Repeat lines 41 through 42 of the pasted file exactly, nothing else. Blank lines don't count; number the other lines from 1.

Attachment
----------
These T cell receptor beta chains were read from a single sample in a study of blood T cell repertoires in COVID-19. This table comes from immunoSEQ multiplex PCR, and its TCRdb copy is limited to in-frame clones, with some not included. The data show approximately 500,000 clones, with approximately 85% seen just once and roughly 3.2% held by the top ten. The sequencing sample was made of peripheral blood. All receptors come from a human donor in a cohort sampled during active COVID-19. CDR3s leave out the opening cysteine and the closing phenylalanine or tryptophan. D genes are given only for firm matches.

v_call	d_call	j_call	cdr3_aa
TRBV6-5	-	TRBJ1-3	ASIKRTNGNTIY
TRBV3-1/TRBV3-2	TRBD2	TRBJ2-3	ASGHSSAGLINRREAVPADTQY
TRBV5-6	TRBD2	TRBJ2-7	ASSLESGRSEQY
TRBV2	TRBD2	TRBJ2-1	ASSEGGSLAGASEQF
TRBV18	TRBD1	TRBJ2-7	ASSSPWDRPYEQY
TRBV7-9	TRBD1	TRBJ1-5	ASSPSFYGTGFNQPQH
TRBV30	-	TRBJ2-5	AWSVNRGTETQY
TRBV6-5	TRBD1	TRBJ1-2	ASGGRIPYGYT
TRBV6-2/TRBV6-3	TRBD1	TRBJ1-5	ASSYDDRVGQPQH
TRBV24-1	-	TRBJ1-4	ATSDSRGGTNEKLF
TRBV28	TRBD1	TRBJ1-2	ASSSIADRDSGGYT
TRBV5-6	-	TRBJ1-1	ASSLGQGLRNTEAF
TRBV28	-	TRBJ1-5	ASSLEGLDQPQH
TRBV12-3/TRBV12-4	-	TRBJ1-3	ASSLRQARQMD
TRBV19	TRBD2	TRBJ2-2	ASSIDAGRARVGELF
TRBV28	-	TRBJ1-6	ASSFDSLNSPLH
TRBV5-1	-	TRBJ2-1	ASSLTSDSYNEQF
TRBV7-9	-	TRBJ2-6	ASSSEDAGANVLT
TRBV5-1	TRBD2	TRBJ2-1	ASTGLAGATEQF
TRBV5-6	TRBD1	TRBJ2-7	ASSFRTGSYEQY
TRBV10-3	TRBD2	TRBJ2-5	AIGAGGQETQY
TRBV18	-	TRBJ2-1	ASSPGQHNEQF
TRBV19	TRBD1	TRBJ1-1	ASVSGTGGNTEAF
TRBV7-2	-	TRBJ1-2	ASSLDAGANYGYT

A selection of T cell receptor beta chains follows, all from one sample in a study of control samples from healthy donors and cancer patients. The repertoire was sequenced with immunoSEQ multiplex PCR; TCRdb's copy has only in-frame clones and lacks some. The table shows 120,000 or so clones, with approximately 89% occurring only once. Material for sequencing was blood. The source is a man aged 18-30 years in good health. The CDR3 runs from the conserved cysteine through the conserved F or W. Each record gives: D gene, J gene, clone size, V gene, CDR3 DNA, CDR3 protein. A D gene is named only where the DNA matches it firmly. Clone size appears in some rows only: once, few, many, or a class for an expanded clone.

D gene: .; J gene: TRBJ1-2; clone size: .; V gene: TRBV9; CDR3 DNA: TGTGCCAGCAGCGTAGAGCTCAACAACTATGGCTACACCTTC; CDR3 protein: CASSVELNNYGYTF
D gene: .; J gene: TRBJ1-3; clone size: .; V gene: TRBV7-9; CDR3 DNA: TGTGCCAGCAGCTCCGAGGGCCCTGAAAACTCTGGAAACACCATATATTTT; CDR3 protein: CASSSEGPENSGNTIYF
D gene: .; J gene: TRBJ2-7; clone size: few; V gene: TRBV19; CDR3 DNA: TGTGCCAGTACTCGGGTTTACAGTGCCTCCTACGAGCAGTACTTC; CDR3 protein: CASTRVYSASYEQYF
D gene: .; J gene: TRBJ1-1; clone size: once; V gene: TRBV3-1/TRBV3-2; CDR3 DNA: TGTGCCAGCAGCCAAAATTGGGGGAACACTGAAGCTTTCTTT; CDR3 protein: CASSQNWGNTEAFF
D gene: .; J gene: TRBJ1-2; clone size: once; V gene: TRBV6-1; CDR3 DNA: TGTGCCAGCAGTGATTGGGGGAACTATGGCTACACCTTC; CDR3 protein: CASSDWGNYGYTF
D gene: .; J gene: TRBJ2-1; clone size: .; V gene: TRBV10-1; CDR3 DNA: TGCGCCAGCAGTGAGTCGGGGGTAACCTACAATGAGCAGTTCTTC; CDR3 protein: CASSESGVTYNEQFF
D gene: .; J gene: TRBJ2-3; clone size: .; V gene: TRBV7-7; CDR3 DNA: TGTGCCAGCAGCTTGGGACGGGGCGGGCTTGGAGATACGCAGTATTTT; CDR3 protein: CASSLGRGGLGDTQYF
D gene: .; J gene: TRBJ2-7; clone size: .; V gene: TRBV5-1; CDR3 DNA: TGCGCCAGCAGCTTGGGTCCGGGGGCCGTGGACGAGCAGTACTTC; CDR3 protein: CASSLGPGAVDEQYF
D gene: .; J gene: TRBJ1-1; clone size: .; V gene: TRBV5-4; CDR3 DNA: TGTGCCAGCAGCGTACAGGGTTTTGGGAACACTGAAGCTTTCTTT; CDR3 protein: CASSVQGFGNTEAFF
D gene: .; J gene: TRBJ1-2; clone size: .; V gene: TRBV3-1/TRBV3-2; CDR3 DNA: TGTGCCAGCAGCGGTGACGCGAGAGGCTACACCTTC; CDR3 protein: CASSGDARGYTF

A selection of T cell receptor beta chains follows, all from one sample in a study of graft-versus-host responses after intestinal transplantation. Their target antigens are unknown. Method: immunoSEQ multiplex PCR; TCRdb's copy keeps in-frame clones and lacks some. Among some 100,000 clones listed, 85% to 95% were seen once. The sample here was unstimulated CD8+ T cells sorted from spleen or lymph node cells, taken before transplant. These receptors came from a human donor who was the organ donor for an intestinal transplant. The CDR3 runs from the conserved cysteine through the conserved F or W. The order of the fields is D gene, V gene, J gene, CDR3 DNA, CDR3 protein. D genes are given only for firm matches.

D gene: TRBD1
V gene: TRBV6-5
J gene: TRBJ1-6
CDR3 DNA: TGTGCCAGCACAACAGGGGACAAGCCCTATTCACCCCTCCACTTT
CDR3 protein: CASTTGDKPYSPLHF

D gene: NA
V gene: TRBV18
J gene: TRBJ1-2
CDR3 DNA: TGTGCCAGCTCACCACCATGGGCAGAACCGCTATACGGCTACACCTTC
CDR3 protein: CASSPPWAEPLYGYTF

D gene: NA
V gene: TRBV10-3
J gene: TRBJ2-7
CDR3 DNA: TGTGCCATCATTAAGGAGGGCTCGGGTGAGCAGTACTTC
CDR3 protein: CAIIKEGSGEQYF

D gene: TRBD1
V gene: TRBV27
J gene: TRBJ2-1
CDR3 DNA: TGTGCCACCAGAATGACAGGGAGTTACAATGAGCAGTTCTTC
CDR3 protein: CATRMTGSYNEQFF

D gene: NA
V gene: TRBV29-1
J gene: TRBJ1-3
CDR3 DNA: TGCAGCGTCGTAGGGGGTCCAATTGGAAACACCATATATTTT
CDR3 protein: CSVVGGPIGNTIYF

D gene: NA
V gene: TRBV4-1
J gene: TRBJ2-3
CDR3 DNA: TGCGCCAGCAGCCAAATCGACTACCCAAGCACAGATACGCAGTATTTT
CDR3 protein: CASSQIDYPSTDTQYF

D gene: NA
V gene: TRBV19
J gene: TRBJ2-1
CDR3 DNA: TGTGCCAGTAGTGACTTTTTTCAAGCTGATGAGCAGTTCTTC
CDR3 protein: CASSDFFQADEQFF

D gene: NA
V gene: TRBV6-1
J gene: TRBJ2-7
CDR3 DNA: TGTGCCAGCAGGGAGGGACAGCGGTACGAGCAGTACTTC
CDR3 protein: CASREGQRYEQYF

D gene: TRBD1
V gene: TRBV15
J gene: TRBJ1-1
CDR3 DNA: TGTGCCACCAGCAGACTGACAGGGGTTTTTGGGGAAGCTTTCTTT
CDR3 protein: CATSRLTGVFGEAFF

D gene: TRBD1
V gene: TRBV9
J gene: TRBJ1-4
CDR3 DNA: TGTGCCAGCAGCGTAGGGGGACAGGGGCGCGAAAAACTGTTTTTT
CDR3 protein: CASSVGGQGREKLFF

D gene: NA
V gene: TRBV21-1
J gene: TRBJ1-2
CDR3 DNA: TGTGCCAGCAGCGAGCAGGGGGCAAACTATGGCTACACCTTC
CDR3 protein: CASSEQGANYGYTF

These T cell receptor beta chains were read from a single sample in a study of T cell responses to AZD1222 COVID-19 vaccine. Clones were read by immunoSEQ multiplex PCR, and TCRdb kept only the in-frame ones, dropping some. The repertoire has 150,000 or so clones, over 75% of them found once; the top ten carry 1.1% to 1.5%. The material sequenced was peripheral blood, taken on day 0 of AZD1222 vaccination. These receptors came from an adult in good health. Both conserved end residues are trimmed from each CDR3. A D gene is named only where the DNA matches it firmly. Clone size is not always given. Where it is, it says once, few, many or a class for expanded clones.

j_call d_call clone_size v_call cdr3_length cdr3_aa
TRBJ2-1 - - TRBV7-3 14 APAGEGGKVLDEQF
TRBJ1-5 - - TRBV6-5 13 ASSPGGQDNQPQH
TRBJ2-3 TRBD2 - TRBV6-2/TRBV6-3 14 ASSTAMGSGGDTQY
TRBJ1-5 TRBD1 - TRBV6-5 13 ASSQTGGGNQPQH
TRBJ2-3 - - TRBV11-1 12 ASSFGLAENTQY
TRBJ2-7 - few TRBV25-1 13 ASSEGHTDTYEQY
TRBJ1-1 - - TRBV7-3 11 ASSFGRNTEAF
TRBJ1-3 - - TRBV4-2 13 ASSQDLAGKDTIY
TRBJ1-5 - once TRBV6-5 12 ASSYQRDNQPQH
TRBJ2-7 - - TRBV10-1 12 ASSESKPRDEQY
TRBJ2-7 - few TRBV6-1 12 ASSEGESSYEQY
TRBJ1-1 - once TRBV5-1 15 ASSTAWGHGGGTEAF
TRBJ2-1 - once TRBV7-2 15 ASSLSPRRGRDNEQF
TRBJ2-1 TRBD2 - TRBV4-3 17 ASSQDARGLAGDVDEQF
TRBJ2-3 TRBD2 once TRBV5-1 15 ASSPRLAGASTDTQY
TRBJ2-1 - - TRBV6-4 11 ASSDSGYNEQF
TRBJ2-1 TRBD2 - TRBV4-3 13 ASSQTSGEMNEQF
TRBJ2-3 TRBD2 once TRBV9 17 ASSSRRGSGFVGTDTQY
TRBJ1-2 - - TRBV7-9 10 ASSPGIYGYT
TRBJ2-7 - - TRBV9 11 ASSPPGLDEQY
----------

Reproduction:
J gene: TRBJ1-6
CDR3 DNA: TGTGCCAGCACAACAGGGGACAAGCCCTATTCACCCCTCCACTTT